- Do they do gene expression profiling (GEP) to determine your status as Low Risk or High Risk? (Unless Huntsman or Arkansas, the answer is probably no, but you’ll be doing a lot to further awareness of engaging in this important test for MMers just by asking.)
- Do they attend MM conferences to learn more and see research presentations?
- What support do they have for you and your caregiver for living arrangements and other incidentals that are not medical in nature (A good facility will have you meet with their social worker as part of your consultation process. They will be well versed in many of the support facilities that you will need.)
Whatever list of questions you have for your doctors during the consultation process, try to have the same questions for each of them, allowing for the fact that you will have more generated by their responses. Stick to some basic questions that are the same so you can better gauge their knowledge and uncover any professional arrogance that would prevent them from reaching out to other well known facilities for guidance. It’s not about them, its about you.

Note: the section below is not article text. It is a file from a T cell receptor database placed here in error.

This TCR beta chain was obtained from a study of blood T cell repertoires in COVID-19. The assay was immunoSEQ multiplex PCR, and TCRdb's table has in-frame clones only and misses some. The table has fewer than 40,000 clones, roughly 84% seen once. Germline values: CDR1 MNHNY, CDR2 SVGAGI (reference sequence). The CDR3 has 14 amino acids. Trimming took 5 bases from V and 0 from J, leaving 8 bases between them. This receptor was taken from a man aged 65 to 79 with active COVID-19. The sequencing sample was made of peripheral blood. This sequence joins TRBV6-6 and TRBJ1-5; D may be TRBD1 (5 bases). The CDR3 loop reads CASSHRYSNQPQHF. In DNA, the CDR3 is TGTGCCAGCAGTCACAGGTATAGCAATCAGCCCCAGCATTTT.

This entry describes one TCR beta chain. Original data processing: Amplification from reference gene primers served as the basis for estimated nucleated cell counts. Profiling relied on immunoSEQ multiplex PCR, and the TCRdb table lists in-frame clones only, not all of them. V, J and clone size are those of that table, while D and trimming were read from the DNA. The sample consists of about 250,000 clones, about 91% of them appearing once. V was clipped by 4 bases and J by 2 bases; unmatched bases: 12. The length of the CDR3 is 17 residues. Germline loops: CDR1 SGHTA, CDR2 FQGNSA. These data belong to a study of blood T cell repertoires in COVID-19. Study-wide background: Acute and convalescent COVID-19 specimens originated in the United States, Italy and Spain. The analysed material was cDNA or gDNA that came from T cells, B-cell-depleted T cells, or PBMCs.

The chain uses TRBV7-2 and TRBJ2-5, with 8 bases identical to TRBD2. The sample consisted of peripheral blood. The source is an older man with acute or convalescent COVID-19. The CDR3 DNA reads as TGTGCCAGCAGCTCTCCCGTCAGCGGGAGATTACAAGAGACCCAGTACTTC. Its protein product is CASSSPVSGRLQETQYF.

In this process you will learn about your disease, the research, different points of view in treatment and understanding of the disease and life expectancy.
Only research facilities will be able to share with you actual numbers of their patients and median time to relapse or death. Individual hematology/oncology physicians do not keep this data, so while you may ask, you won’t get a number. It is the researchers who must collect and publish this data and they are generally very happy to promote their findings to their patient body.
In terms of hope… Dave and I took the view that while long term survivors may still be considered “medically insignificant”, it would be personally significant to us, if Dave was one of those. My advice to you is to look to the long term survivors for inspiration. Understand that many, though not all, have had relapses during their survival years. So if you do relapse, it does not mean it is over for you, though it can be quite disheartening.